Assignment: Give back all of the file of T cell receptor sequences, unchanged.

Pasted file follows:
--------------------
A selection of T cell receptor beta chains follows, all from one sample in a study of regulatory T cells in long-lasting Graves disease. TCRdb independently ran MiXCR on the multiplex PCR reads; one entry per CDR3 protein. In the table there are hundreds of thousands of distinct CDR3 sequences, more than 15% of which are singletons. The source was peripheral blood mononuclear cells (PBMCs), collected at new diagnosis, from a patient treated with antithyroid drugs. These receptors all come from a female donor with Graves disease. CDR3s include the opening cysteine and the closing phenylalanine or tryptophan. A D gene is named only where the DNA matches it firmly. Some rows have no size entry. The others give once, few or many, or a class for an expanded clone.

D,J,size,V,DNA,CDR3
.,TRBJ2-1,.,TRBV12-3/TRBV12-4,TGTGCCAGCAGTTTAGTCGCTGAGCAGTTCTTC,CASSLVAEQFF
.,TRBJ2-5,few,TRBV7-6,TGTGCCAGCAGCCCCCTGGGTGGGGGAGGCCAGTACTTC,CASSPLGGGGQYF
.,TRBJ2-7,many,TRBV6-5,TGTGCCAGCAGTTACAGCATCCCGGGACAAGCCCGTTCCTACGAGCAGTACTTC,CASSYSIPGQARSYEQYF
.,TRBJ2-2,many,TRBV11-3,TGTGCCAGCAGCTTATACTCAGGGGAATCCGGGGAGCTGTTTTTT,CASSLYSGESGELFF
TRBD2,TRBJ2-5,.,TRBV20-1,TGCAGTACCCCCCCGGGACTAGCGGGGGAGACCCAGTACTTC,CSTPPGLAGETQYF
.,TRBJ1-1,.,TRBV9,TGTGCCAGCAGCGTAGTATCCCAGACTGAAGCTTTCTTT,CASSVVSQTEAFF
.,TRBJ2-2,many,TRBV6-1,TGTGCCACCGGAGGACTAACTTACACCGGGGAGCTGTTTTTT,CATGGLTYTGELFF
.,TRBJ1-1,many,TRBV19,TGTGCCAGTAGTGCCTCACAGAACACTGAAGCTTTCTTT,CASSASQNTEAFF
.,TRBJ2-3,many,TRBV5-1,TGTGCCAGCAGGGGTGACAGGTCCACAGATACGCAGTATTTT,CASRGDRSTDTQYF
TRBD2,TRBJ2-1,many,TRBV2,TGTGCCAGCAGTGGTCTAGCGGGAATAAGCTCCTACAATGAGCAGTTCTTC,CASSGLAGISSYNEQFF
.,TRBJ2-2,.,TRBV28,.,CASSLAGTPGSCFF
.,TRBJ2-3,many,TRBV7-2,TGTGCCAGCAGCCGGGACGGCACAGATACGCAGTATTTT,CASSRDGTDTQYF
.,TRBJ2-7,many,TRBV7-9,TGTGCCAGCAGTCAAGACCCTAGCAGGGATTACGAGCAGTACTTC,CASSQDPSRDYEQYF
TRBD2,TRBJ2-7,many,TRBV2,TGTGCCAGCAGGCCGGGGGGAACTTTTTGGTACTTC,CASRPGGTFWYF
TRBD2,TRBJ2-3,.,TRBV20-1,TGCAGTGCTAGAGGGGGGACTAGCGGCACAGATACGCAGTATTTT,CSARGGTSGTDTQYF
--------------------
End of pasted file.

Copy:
A selection of T cell receptor beta chains follows, all from one sample in a study of regulatory T cells in long-lasting Graves disease. TCRdb independently ran MiXCR on the multiplex PCR reads; one entry per CDR3 protein. In the table there are hundreds of thousands of distinct CDR3 sequences, more than 15% of which are singletons. The source was peripheral blood mononuclear cells (PBMCs), collected at new diagnosis, from a patient treated with antithyroid drugs. These receptors all come from a female donor with Graves disease. CDR3s include the opening cysteine and the closing phenylalanine or tryptophan. A D gene is named only where the DNA matches it firmly. Some rows have no size entry. The others give once, few or many, or a class for an expanded clone.

D,J,size,V,DNA,CDR3
.,TRBJ2-1,.,TRBV12-3/TRBV12-4,TGTGCCAGCAGTTTAGTCGCTGAGCAGTTCTTC,CASSLVAEQFF
.,TRBJ2-5,few,TRBV7-6,TGTGCCAGCAGCCCCCTGGGTGGGGGAGGCCAGTACTTC,CASSPLGGGGQYF
.,TRBJ2-7,many,TRBV6-5,TGTGCCAGCAGTTACAGCATCCCGGGACAAGCCCGTTCCTACGAGCAGTACTTC,CASSYSIPGQARSYEQYF
.,TRBJ2-2,many,TRBV11-3,TGTGCCAGCAGCTTATACTCAGGGGAATCCGGGGAGCTGTTTTTT,CASSLYSGESGELFF
TRBD2,TRBJ2-5,.,TRBV20-1,TGCAGTACCCCCCCGGGACTAGCGGGGGAGACCCAGTACTTC,CSTPPGLAGETQYF
.,TRBJ1-1,.,TRBV9,TGTGCCAGCAGCGTAGTATCCCAGACTGAAGCTTTCTTT,CASSVVSQTEAFF
.,TRBJ2-2,many,TRBV6-1,TGTGCCACCGGAGGACTAACTTACACCGGGGAGCTGTTTTTT,CATGGLTYTGELFF
.,TRBJ1-1,many,TRBV19,TGTGCCAGTAGTGCCTCACAGAACACTGAAGCTTTCTTT,CASSASQNTEAFF
.,TRBJ2-3,many,TRBV5-1,TGTGCCAGCAGGGGTGACAGGTCCACAGATACGCAGTATTTT,CASRGDRSTDTQYF
TRBD2,TRBJ2-1,many,TRBV2,TGTGCCAGCAGTGGTCTAGCGGGAATAAGCTCCTACAATGAGCAGTTCTTC,CASSGLAGISSYNEQFF
.,TRBJ2-2,.,TRBV28,.,CASSLAGTPGSCFF
.,TRBJ2-3,many,TRBV7-2,TGTGCCAGCAGCCGGGACGGCACAGATACGCAGTATTTT,CASSRDGTDTQYF
.,TRBJ2-7,many,TRBV7-9,TGTGCCAGCAGTCAAGACCCTAGCAGGGATTACGAGCAGTACTTC,CASSQDPSRDYEQYF
TRBD2,TRBJ2-7,many,TRBV2,TGTGCCAGCAGGCCGGGGGGAACTTTTTGGTACTTC,CASRPGGTFWYF
TRBD2,TRBJ2-3,.,TRBV20-1,TGCAGTGCTAGAGGGGGGACTAGCGGCACAGATACGCAGTATTTT,CSARGGTSGTDTQYF